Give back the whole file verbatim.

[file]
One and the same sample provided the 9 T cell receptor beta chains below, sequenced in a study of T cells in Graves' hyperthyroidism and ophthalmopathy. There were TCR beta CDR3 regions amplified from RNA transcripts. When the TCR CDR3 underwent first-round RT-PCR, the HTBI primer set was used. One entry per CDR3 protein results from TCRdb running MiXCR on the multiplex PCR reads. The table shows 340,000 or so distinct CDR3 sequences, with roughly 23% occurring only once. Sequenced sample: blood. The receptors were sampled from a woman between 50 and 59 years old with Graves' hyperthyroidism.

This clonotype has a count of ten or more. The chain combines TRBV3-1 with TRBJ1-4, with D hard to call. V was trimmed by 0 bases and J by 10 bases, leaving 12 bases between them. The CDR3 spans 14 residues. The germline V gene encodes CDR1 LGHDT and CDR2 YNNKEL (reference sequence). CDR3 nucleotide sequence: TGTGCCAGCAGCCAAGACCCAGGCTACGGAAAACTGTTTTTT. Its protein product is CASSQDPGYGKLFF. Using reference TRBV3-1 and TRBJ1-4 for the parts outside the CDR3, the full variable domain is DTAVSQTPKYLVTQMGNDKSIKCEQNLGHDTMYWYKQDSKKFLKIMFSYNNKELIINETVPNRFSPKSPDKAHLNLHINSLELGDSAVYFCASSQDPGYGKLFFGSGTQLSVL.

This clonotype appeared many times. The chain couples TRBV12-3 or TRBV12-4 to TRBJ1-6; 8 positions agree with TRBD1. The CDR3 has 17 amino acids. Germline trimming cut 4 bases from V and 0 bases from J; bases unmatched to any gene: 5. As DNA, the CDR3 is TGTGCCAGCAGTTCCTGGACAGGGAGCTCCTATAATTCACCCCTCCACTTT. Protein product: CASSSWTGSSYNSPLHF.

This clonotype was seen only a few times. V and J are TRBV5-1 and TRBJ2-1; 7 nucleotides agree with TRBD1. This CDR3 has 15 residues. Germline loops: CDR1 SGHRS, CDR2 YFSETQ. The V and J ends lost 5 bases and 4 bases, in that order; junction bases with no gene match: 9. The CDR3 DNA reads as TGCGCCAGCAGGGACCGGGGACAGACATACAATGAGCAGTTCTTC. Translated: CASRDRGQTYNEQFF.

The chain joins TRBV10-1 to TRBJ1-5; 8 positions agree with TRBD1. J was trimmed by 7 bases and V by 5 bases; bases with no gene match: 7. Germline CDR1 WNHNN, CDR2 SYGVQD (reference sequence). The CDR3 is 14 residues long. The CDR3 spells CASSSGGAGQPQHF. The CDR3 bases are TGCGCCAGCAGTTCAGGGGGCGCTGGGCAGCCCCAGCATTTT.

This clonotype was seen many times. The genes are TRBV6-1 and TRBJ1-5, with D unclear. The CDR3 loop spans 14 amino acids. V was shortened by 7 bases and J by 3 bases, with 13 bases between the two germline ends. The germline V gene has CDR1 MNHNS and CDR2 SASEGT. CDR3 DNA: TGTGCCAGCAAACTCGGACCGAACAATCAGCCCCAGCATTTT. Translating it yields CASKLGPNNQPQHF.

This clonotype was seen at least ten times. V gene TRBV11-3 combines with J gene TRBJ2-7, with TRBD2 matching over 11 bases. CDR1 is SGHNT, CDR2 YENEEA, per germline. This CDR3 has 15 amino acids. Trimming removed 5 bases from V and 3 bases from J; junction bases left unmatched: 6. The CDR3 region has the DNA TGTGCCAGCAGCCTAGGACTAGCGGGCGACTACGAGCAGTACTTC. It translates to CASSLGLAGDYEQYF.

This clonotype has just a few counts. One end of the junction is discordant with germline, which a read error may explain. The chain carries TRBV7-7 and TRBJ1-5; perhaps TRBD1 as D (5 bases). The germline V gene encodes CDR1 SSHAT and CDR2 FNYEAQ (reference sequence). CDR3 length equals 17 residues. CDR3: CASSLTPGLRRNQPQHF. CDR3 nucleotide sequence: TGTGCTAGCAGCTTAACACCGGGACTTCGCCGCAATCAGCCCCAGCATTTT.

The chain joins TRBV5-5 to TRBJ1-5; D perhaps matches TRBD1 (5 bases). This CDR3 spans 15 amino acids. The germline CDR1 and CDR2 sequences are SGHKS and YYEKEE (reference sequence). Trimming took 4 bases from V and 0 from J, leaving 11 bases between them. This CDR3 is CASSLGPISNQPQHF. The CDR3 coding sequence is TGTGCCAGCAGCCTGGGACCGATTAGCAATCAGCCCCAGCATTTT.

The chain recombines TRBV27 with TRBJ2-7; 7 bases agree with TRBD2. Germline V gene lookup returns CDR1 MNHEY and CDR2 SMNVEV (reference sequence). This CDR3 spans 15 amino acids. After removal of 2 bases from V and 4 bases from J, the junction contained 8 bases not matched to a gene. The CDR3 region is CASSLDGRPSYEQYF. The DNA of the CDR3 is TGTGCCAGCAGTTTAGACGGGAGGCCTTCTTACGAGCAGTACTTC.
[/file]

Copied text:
One and the same sample provided the 9 T cell receptor beta chains below, sequenced in a study of T cells in Graves' hyperthyroidism and ophthalmopathy. There were TCR beta CDR3 regions amplified from RNA transcripts. When the TCR CDR3 underwent first-round RT-PCR, the HTBI primer set was used. One entry per CDR3 protein results from TCRdb running MiXCR on the multiplex PCR reads. The table shows 340,000 or so distinct CDR3 sequences, with roughly 23% occurring only once. Sequenced sample: blood. The receptors were sampled from a woman between 50 and 59 years old with Graves' hyperthyroidism.

This clonotype has a count of ten or more. The chain combines TRBV3-1 with TRBJ1-4, with D hard to call. V was trimmed by 0 bases and J by 10 bases, leaving 12 bases between them. The CDR3 spans 14 residues. The germline V gene encodes CDR1 LGHDT and CDR2 YNNKEL (reference sequence). CDR3 nucleotide sequence: TGTGCCAGCAGCCAAGACCCAGGCTACGGAAAACTGTTTTTT. Its protein product is CASSQDPGYGKLFF. Using reference TRBV3-1 and TRBJ1-4 for the parts outside the CDR3, the full variable domain is DTAVSQTPKYLVTQMGNDKSIKCEQNLGHDTMYWYKQDSKKFLKIMFSYNNKELIINETVPNRFSPKSPDKAHLNLHINSLELGDSAVYFCASSQDPGYGKLFFGSGTQLSVL.

This clonotype appeared many times. The chain couples TRBV12-3 or TRBV12-4 to TRBJ1-6; 8 positions agree with TRBD1. The CDR3 has 17 amino acids. Germline trimming cut 4 bases from V and 0 bases from J; bases unmatched to any gene: 5. As DNA, the CDR3 is TGTGCCAGCAGTTCCTGGACAGGGAGCTCCTATAATTCACCCCTCCACTTT. Protein product: CASSSWTGSSYNSPLHF.

This clonotype was seen only a few times. V and J are TRBV5-1 and TRBJ2-1; 7 nucleotides agree with TRBD1. This CDR3 has 15 residues. Germline loops: CDR1 SGHRS, CDR2 YFSETQ. The V and J ends lost 5 bases and 4 bases, in that order; junction bases with no gene match: 9. The CDR3 DNA reads as TGCGCCAGCAGGGACCGGGGACAGACATACAATGAGCAGTTCTTC. Translated: CASRDRGQTYNEQFF.

The chain joins TRBV10-1 to TRBJ1-5; 8 positions agree with TRBD1. J was trimmed by 7 bases and V by 5 bases; bases with no gene match: 7. Germline CDR1 WNHNN, CDR2 SYGVQD (reference sequence). The CDR3 is 14 residues long. The CDR3 spells CASSSGGAGQPQHF. The CDR3 bases are TGCGCCAGCAGTTCAGGGGGCGCTGGGCAGCCCCAGCATTTT.

This clonotype was seen many times. The genes are TRBV6-1 and TRBJ1-5, with D unclear. The CDR3 loop spans 14 amino acids. V was shortened by 7 bases and J by 3 bases, with 13 bases between the two germline ends. The germline V gene has CDR1 MNHNS and CDR2 SASEGT. CDR3 DNA: TGTGCCAGCAAACTCGGACCGAACAATCAGCCCCAGCATTTT. Translating it yields CASKLGPNNQPQHF.

This clonotype was seen at least ten times. V gene TRBV11-3 combines with J gene TRBJ2-7, with TRBD2 matching over 11 bases. CDR1 is SGHNT, CDR2 YENEEA, per germline. This CDR3 has 15 amino acids. Trimming removed 5 bases from V and 3 bases from J; junction bases left unmatched: 6. The CDR3 region has the DNA TGTGCCAGCAGCCTAGGACTAGCGGGCGACTACGAGCAGTACTTC. It translates to CASSLGLAGDYEQYF.

This clonotype has just a few counts. One end of the junction is discordant with germline, which a read error may explain. The chain carries TRBV7-7 and TRBJ1-5; perhaps TRBD1 as D (5 bases). The germline V gene encodes CDR1 SSHAT and CDR2 FNYEAQ (reference sequence). CDR3 length equals 17 residues. CDR3: CASSLTPGLRRNQPQHF. CDR3 nucleotide sequence: TGTGCTAGCAGCTTAACACCGGGACTTCGCCGCAATCAGCCCCAGCATTTT.

The chain joins TRBV5-5 to TRBJ1-5; D perhaps matches TRBD1 (5 bases). This CDR3 spans 15 amino acids. The germline CDR1 and CDR2 sequences are SGHKS and YYEKEE (reference sequence). Trimming took 4 bases from V and 0 from J, leaving 11 bases between them. This CDR3 is CASSLGPISNQPQHF. The CDR3 coding sequence is TGTGCCAGCAGCCTGGGACCGATTAGCAATCAGCCCCAGCATTTT.

The chain recombines TRBV27 with TRBJ2-7; 7 bases agree with TRBD2. Germline V gene lookup returns CDR1 MNHEY and CDR2 SMNVEV (reference sequence). This CDR3 spans 15 amino acids. After removal of 2 bases from V and 4 bases from J, the junction contained 8 bases not matched to a gene. The CDR3 region is CASSLDGRPSYEQYF. The DNA of the CDR3 is TGTGCCAGCAGTTTAGACGGGAGGCCTTCTTACGAGCAGTACTTC.